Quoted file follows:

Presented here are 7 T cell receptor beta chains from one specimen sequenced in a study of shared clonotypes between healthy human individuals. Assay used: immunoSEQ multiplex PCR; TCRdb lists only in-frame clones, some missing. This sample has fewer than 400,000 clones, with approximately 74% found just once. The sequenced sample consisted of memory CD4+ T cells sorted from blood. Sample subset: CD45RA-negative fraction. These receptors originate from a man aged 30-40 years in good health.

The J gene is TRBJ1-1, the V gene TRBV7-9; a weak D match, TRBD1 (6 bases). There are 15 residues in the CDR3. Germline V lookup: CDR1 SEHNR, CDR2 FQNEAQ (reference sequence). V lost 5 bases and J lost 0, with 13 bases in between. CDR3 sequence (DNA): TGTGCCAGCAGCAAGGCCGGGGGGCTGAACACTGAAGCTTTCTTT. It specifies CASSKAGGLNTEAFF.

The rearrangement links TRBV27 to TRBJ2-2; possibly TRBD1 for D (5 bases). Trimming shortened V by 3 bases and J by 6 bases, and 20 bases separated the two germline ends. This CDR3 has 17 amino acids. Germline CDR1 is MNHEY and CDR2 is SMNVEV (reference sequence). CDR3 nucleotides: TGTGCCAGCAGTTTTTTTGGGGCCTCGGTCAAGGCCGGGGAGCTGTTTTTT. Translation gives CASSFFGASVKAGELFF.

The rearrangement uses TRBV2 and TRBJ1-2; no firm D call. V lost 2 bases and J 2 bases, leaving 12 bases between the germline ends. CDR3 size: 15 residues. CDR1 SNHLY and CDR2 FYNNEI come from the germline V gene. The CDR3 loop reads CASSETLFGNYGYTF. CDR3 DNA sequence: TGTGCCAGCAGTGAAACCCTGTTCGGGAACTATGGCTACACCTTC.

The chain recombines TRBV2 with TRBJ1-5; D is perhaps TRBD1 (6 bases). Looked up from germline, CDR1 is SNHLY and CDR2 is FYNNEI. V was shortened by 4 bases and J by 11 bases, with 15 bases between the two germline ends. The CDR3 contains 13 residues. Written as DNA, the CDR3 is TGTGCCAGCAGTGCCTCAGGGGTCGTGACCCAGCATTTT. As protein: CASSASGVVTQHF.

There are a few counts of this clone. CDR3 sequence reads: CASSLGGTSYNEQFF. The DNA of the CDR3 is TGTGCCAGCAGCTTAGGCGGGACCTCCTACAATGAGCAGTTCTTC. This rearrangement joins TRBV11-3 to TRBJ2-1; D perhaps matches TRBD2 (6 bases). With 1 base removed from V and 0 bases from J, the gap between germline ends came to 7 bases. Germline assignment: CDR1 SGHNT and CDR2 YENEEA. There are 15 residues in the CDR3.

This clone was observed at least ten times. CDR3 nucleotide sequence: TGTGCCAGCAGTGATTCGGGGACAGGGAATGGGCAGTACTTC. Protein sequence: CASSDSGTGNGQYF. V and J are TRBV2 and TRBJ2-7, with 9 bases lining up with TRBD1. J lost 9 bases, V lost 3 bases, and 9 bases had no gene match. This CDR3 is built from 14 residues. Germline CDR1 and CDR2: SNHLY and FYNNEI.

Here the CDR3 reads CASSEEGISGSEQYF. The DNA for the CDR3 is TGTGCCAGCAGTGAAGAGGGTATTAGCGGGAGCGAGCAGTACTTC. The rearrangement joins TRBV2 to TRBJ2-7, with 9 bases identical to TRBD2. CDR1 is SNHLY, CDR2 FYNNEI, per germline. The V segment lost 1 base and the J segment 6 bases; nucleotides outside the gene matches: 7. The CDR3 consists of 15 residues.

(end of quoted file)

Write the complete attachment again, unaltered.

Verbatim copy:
Presented here are 7 T cell receptor beta chains from one specimen sequenced in a study of shared clonotypes between healthy human individuals. Assay used: immunoSEQ multiplex PCR; TCRdb lists only in-frame clones, some missing. This sample has fewer than 400,000 clones, with approximately 74% found just once. The sequenced sample consisted of memory CD4+ T cells sorted from blood. Sample subset: CD45RA-negative fraction. These receptors originate from a man aged 30-40 years in good health.

The J gene is TRBJ1-1, the V gene TRBV7-9; a weak D match, TRBD1 (6 bases). There are 15 residues in the CDR3. Germline V lookup: CDR1 SEHNR, CDR2 FQNEAQ (reference sequence). V lost 5 bases and J lost 0, with 13 bases in between. CDR3 sequence (DNA): TGTGCCAGCAGCAAGGCCGGGGGGCTGAACACTGAAGCTTTCTTT. It specifies CASSKAGGLNTEAFF.

The rearrangement links TRBV27 to TRBJ2-2; possibly TRBD1 for D (5 bases). Trimming shortened V by 3 bases and J by 6 bases, and 20 bases separated the two germline ends. This CDR3 has 17 amino acids. Germline CDR1 is MNHEY and CDR2 is SMNVEV (reference sequence). CDR3 nucleotides: TGTGCCAGCAGTTTTTTTGGGGCCTCGGTCAAGGCCGGGGAGCTGTTTTTT. Translation gives CASSFFGASVKAGELFF.

The rearrangement uses TRBV2 and TRBJ1-2; no firm D call. V lost 2 bases and J 2 bases, leaving 12 bases between the germline ends. CDR3 size: 15 residues. CDR1 SNHLY and CDR2 FYNNEI come from the germline V gene. The CDR3 loop reads CASSETLFGNYGYTF. CDR3 DNA sequence: TGTGCCAGCAGTGAAACCCTGTTCGGGAACTATGGCTACACCTTC.

The chain recombines TRBV2 with TRBJ1-5; D is perhaps TRBD1 (6 bases). Looked up from germline, CDR1 is SNHLY and CDR2 is FYNNEI. V was shortened by 4 bases and J by 11 bases, with 15 bases between the two germline ends. The CDR3 contains 13 residues. Written as DNA, the CDR3 is TGTGCCAGCAGTGCCTCAGGGGTCGTGACCCAGCATTTT. As protein: CASSASGVVTQHF.

There are a few counts of this clone. CDR3 sequence reads: CASSLGGTSYNEQFF. The DNA of the CDR3 is TGTGCCAGCAGCTTAGGCGGGACCTCCTACAATGAGCAGTTCTTC. This rearrangement joins TRBV11-3 to TRBJ2-1; D perhaps matches TRBD2 (6 bases). With 1 base removed from V and 0 bases from J, the gap between germline ends came to 7 bases. Germline assignment: CDR1 SGHNT and CDR2 YENEEA. There are 15 residues in the CDR3.

This clone was observed at least ten times. CDR3 nucleotide sequence: TGTGCCAGCAGTGATTCGGGGACAGGGAATGGGCAGTACTTC. Protein sequence: CASSDSGTGNGQYF. V and J are TRBV2 and TRBJ2-7, with 9 bases lining up with TRBD1. J lost 9 bases, V lost 3 bases, and 9 bases had no gene match. This CDR3 is built from 14 residues. Germline CDR1 and CDR2: SNHLY and FYNNEI.

Here the CDR3 reads CASSEEGISGSEQYF. The DNA for the CDR3 is TGTGCCAGCAGTGAAGAGGGTATTAGCGGGAGCGAGCAGTACTTC. The rearrangement joins TRBV2 to TRBJ2-7, with 9 bases identical to TRBD2. CDR1 is SNHLY, CDR2 FYNNEI, per germline. The V segment lost 1 base and the J segment 6 bases; nucleotides outside the gene matches: 7. The CDR3 consists of 15 residues.